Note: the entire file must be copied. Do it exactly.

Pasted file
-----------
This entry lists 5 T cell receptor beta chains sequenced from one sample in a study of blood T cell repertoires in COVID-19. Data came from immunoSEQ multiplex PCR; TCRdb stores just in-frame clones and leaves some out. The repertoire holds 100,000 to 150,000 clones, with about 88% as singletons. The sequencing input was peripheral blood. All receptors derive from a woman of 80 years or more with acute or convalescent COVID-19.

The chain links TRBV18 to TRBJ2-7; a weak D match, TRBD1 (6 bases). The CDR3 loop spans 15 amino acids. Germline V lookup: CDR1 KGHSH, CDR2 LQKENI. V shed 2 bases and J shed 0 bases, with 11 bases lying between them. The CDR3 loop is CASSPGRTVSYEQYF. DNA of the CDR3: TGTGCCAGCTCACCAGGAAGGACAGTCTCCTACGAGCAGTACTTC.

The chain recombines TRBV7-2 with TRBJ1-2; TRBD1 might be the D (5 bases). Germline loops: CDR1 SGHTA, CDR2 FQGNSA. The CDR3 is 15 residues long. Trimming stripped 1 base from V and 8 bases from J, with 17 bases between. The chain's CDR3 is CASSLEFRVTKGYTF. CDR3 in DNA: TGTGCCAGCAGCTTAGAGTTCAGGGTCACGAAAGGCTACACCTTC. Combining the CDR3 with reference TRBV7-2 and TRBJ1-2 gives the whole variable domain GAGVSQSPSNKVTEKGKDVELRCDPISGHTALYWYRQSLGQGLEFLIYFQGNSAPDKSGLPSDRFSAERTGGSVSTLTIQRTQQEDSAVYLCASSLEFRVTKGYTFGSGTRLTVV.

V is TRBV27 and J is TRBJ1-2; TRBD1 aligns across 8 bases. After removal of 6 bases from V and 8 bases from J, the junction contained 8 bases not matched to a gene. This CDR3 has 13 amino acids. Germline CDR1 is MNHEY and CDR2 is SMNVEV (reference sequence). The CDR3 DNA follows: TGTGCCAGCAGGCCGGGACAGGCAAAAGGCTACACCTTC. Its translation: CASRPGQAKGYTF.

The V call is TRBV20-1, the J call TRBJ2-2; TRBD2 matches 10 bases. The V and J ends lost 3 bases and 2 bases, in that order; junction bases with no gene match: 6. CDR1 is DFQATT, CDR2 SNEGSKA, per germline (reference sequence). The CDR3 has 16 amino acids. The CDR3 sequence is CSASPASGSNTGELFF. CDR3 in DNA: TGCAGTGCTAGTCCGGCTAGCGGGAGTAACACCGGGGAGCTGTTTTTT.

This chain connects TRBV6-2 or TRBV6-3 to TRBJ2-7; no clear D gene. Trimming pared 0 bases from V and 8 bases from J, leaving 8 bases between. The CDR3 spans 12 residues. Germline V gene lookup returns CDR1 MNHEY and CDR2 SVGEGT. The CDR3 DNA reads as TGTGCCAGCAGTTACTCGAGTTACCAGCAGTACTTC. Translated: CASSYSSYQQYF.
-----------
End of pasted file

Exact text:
This entry lists 5 T cell receptor beta chains sequenced from one sample in a study of blood T cell repertoires in COVID-19. Data came from immunoSEQ multiplex PCR; TCRdb stores just in-frame clones and leaves some out. The repertoire holds 100,000 to 150,000 clones, with about 88% as singletons. The sequencing input was peripheral blood. All receptors derive from a woman of 80 years or more with acute or convalescent COVID-19.

The chain links TRBV18 to TRBJ2-7; a weak D match, TRBD1 (6 bases). The CDR3 loop spans 15 amino acids. Germline V lookup: CDR1 KGHSH, CDR2 LQKENI. V shed 2 bases and J shed 0 bases, with 11 bases lying between them. The CDR3 loop is CASSPGRTVSYEQYF. DNA of the CDR3: TGTGCCAGCTCACCAGGAAGGACAGTCTCCTACGAGCAGTACTTC.

The chain recombines TRBV7-2 with TRBJ1-2; TRBD1 might be the D (5 bases). Germline loops: CDR1 SGHTA, CDR2 FQGNSA. The CDR3 is 15 residues long. Trimming stripped 1 base from V and 8 bases from J, with 17 bases between. The chain's CDR3 is CASSLEFRVTKGYTF. CDR3 in DNA: TGTGCCAGCAGCTTAGAGTTCAGGGTCACGAAAGGCTACACCTTC. Combining the CDR3 with reference TRBV7-2 and TRBJ1-2 gives the whole variable domain GAGVSQSPSNKVTEKGKDVELRCDPISGHTALYWYRQSLGQGLEFLIYFQGNSAPDKSGLPSDRFSAERTGGSVSTLTIQRTQQEDSAVYLCASSLEFRVTKGYTFGSGTRLTVV.

V is TRBV27 and J is TRBJ1-2; TRBD1 aligns across 8 bases. After removal of 6 bases from V and 8 bases from J, the junction contained 8 bases not matched to a gene. This CDR3 has 13 amino acids. Germline CDR1 is MNHEY and CDR2 is SMNVEV (reference sequence). The CDR3 DNA follows: TGTGCCAGCAGGCCGGGACAGGCAAAAGGCTACACCTTC. Its translation: CASRPGQAKGYTF.

The V call is TRBV20-1, the J call TRBJ2-2; TRBD2 matches 10 bases. The V and J ends lost 3 bases and 2 bases, in that order; junction bases with no gene match: 6. CDR1 is DFQATT, CDR2 SNEGSKA, per germline (reference sequence). The CDR3 has 16 amino acids. The CDR3 sequence is CSASPASGSNTGELFF. CDR3 in DNA: TGCAGTGCTAGTCCGGCTAGCGGGAGTAACACCGGGGAGCTGTTTTTT.

This chain connects TRBV6-2 or TRBV6-3 to TRBJ2-7; no clear D gene. Trimming pared 0 bases from V and 8 bases from J, leaving 8 bases between. The CDR3 spans 12 residues. Germline V gene lookup returns CDR1 MNHEY and CDR2 SVGEGT. The CDR3 DNA reads as TGTGCCAGCAGTTACTCGAGTTACCAGCAGTACTTC. Translated: CASSYSSYQQYF.